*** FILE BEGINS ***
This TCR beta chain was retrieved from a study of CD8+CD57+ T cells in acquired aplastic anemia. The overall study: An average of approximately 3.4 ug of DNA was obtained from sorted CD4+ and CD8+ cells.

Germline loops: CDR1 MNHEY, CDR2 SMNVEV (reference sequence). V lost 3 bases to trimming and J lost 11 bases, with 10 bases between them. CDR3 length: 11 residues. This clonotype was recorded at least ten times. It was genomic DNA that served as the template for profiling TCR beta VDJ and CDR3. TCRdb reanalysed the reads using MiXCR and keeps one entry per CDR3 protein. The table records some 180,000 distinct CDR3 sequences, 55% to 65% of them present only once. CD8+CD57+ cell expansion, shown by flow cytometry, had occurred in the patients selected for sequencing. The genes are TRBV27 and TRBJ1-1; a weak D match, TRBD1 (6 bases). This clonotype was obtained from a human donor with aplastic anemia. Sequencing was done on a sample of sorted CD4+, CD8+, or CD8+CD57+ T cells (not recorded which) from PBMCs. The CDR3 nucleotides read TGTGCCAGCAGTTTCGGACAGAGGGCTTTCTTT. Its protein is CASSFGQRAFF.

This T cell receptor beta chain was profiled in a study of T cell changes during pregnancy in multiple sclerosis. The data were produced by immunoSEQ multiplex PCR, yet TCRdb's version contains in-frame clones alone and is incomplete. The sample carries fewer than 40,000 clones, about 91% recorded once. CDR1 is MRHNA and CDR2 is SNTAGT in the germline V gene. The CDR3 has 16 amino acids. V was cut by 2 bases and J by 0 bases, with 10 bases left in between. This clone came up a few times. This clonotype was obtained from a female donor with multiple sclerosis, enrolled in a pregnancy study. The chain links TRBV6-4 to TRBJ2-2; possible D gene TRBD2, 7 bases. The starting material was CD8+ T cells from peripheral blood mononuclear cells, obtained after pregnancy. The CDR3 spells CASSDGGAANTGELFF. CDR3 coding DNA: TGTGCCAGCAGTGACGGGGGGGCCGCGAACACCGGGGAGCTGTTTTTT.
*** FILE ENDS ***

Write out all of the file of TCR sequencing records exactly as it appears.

This TCR beta chain was retrieved from a study of CD8+CD57+ T cells in acquired aplastic anemia. The overall study: An average of approximately 3.4 ug of DNA was obtained from sorted CD4+ and CD8+ cells.

Germline loops: CDR1 MNHEY, CDR2 SMNVEV (reference sequence). V lost 3 bases to trimming and J lost 11 bases, with 10 bases between them. CDR3 length: 11 residues. This clonotype was recorded at least ten times. It was genomic DNA that served as the template for profiling TCR beta VDJ and CDR3. TCRdb reanalysed the reads using MiXCR and keeps one entry per CDR3 protein. The table records some 180,000 distinct CDR3 sequences, 55% to 65% of them present only once. CD8+CD57+ cell expansion, shown by flow cytometry, had occurred in the patients selected for sequencing. The genes are TRBV27 and TRBJ1-1; a weak D match, TRBD1 (6 bases). This clonotype was obtained from a human donor with aplastic anemia. Sequencing was done on a sample of sorted CD4+, CD8+, or CD8+CD57+ T cells (not recorded which) from PBMCs. The CDR3 nucleotides read TGTGCCAGCAGTTTCGGACAGAGGGCTTTCTTT. Its protein is CASSFGQRAFF.

This T cell receptor beta chain was profiled in a study of T cell changes during pregnancy in multiple sclerosis. The data were produced by immunoSEQ multiplex PCR, yet TCRdb's version contains in-frame clones alone and is incomplete. The sample carries fewer than 40,000 clones, about 91% recorded once. CDR1 is MRHNA and CDR2 is SNTAGT in the germline V gene. The CDR3 has 16 amino acids. V was cut by 2 bases and J by 0 bases, with 10 bases left in between. This clone came up a few times. This clonotype was obtained from a female donor with multiple sclerosis, enrolled in a pregnancy study. The chain links TRBV6-4 to TRBJ2-2; possible D gene TRBD2, 7 bases. The starting material was CD8+ T cells from peripheral blood mononuclear cells, obtained after pregnancy. The CDR3 spells CASSDGGAANTGELFF. CDR3 coding DNA: TGTGCCAGCAGTGACGGGGGGGCCGCGAACACCGGGGAGCTGTTTTTT.